- High Level of Security – At least a few times a week, a local law enforcement officer arrives at Lowes to handle shoplifters caught in the active committing a crime. In addition to hiring loss prevention employees, the home improvement center also utilizes surveillance equipment including cameras, sensors, and alarms to help identify criminal activity. Maximizing security can help prevent serious crimes including robberies that had the potential placing every Lowes worker and customer in great danger.
- Maximizing Lighting – Poor lighting anywhere in the store's retail area, the backroom storage area, or outside by the loading dock can increase the potential for injuries and fatalities. Occurrences in low light in areas include falling objects, slipping and falling unseen debris, and the potential for criminal activity, especially outdoors in the employee parking area.
- Ongoing Safety Training – Ensuring that every worker receives adequate training on how to minimize on-the-job injuries when handling emergencies can minimize the potential for severe injuries, chemical exposure, and avoidable fatalities. The worker should be trained on how to best handle emergencies by applying first-aid until EMT responders arrive at the scene.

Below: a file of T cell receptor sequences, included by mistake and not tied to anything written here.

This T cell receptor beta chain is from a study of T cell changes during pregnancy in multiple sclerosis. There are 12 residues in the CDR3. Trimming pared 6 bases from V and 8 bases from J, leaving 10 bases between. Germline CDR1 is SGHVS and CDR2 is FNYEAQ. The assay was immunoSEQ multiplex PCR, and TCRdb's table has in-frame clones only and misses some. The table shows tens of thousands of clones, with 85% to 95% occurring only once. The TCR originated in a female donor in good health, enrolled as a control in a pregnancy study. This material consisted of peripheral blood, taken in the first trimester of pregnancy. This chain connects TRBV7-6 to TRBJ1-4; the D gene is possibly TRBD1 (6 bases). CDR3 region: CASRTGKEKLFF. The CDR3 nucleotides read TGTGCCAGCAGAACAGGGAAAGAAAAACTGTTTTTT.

- Ongoing Monitoring – Every employee should be trained on how to identify safety hazards and dangerous scenarios in the home improvement Center. Hazards might include aisleway debris, uneven flooring, spilled chemicals, and other hazards at work that could cause injury. In addition to monitoring, the employee should be trained to properly store merchandise, the clutter aisleways, and follow the best stacking procedures to eliminate the potential of objects falling from the storage racks above items for sale.
Employees need to remain vigilant and alert of potential hazards that could cause significant harm, injury or death to themselves or others. While it is the responsibility of management to guarantee safety, many home-improvement retail outlet workers have lost their lives and suffered injuries that could have been prevented had safety procedures and protocols been taught and followed.
Lowes Workers' Wages